Inside, the Grand Am came standard with Strato bucket seats upholstered in Naugahyde vinyl or corduroy cloth featuring manual recliners and adjustable lumbar supports - both features common on European-style sports/luxury sedans but unusual for American cars of that time. Also included were an instrument panel from the Pontiac Grand Prix featuring a Rally Gauge Cluster with full Fuel, Oil, Water and Volts instrumentation (tachometer or Fuel Economy gauge optional - on cars so equipped, the clock was moved to a space on the lower instrument panel under the radio), three-spoke padded steering wheel with brushed-stainless spokes, and Genuine Crossfire African Mahogany trim on the dash facing, radio and clock surrounds, as well as the center console between the front seats. Grand Ams also were among the first U.S.-built cars to come with a turn-signal mounted headlight dimmer switch that had been common on imported cars for decades. Other standard equipment included concealed windshild wipers, a 1.12 inch front sabilizer bar, and an in-the-windshild radio antenna.

Upscale options included air conditioning, tinted glass, power windows-locks-seat, rear defogger, various sound systems and tilt-steering-wheel. AM/FM stereo with a tape player was optional.
Pontiac also produced a single 1973 Grand Am station wagon as a feasibility study. This was a LeMans wagon converted to a Grand Am. A functional ram-air induction system was developed for the Pontiac A-bodies utilizing twin NACA openings in the hood, but the option was dropped due to inability to pass federally mandated drive-by noise standards. A few functional Ram Air systems were sold over the counter, but are extremely rare. The twin-scoop NACA hood was an option for any Pontiac A-body for all three years, but was non-functional.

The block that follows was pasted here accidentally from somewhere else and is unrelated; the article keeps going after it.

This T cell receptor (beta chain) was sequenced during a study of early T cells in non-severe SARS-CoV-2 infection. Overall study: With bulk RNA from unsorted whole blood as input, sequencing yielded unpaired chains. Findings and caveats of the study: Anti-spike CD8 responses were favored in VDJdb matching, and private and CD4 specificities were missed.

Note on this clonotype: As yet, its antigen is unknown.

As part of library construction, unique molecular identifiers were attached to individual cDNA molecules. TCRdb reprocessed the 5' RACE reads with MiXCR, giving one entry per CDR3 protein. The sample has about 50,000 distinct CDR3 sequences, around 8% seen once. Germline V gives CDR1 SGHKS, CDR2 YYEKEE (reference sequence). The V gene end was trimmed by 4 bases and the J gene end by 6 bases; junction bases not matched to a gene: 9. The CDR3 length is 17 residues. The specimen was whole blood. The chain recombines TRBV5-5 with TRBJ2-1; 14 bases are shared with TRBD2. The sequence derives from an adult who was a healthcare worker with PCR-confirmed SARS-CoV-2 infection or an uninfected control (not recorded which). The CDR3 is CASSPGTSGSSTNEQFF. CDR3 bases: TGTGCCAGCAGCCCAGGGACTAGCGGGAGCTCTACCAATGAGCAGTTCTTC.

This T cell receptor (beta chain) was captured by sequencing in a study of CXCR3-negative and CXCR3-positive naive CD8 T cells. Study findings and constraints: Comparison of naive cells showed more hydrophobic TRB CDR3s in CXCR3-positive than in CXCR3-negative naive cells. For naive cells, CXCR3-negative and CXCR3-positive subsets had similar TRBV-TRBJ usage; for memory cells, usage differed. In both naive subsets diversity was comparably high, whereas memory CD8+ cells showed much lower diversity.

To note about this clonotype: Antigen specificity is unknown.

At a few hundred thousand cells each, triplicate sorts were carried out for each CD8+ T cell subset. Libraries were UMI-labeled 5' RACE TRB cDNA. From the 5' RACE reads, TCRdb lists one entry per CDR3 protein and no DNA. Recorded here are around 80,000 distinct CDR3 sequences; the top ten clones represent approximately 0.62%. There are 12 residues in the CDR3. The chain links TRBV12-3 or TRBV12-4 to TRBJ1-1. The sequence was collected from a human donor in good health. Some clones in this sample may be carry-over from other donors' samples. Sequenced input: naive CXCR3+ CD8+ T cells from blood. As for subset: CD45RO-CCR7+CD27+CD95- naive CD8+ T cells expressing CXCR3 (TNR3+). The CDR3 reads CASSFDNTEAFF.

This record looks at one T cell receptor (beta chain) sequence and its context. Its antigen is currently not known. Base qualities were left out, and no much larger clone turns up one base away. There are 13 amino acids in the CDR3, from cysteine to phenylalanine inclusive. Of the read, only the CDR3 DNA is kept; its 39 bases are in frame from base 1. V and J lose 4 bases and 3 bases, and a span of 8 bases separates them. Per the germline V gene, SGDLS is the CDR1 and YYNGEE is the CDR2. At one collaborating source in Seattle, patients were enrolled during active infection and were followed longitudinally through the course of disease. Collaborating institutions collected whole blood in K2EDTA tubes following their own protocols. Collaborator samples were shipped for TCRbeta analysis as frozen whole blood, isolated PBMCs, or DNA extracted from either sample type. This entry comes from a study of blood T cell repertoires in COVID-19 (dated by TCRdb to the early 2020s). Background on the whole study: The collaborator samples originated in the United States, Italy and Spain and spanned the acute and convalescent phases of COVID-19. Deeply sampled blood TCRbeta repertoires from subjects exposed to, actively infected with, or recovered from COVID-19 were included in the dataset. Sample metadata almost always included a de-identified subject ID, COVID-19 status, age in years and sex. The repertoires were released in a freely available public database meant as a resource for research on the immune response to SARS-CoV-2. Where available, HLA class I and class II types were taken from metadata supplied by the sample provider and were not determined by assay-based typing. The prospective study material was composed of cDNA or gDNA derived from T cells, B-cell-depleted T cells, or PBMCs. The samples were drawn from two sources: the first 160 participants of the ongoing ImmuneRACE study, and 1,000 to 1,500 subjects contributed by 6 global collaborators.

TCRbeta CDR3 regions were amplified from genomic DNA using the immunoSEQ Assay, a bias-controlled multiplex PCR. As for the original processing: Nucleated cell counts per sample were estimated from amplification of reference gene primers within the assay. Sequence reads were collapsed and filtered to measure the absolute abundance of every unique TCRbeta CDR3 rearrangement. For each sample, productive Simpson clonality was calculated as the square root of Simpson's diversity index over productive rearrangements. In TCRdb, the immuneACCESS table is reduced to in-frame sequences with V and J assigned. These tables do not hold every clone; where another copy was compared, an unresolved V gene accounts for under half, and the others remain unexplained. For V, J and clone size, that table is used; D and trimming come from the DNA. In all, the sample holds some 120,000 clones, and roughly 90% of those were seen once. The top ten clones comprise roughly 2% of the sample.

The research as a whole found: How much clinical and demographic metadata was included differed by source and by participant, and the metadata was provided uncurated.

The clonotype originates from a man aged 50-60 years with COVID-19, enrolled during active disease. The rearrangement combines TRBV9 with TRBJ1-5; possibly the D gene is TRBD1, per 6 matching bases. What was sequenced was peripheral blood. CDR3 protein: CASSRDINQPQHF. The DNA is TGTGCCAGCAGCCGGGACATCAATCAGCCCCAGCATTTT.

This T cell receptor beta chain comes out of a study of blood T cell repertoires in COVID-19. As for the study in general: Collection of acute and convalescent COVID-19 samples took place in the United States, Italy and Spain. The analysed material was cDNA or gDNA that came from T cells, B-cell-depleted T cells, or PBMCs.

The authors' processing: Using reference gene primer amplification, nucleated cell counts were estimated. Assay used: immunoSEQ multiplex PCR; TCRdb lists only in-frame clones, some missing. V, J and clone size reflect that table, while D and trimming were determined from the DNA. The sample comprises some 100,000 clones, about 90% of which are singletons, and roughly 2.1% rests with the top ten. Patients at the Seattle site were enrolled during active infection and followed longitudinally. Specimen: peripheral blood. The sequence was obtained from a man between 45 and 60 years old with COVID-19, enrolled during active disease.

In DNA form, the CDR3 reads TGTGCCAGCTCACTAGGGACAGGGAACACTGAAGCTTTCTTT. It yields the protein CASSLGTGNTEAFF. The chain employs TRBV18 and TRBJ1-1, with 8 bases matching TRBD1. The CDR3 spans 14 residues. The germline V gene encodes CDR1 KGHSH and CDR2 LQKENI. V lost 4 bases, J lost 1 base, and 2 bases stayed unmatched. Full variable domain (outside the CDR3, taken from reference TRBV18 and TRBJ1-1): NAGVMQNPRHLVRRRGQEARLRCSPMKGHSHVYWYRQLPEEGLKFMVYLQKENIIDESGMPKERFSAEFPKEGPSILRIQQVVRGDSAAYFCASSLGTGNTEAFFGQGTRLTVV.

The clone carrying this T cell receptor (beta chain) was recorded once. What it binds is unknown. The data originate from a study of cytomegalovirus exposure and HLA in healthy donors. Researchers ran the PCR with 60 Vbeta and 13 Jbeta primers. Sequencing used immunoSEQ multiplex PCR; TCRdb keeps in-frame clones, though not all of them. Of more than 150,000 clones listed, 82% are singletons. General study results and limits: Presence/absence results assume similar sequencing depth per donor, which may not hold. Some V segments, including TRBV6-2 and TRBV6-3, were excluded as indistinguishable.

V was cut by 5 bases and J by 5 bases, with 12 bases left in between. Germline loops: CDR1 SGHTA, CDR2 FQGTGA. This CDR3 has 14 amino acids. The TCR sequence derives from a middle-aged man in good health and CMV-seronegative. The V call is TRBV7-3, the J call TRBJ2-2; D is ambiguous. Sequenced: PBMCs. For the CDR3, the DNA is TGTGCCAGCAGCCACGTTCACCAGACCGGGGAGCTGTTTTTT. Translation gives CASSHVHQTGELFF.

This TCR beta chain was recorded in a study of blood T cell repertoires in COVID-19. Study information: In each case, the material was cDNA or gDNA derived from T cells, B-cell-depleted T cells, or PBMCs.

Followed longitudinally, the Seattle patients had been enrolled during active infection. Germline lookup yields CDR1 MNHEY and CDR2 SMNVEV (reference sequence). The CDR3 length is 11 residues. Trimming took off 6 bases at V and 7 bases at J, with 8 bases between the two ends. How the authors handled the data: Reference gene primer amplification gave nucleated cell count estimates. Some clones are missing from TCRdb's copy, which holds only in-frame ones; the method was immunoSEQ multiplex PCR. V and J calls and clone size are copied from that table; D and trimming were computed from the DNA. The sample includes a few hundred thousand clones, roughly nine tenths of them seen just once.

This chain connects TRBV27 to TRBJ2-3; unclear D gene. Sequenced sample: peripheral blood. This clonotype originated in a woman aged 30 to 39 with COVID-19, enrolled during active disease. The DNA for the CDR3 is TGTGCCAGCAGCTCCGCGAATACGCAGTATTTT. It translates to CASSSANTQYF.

Described as "The mid-sized Pontiac with Foreign Intrigue ... American Ingenunity" on the front cover of the four-page 1974 Grand Am brochure that featured a green four-door sedan, only minor styling changes highlighted this year's model including a redesigned nose and grille with 12 openings with horizontal bars.

1974 Grand Ams rear-end styling was redesigned for the new 1974 5 mph crash standards and had vertical rear taillights with relocated license plate and fuel filler above the bumper. Engine and transmission offerings were the same as 1973, but four-speed manual transmissions were no longer offered in California, where it was Turbo Hydra-matic or nothing. Inside, the Genuine African Crossfire Mahogany trim on the instrument panel was replaced by a simulated material due to splintering problems on the '73 models but the real wood was continued on the center console.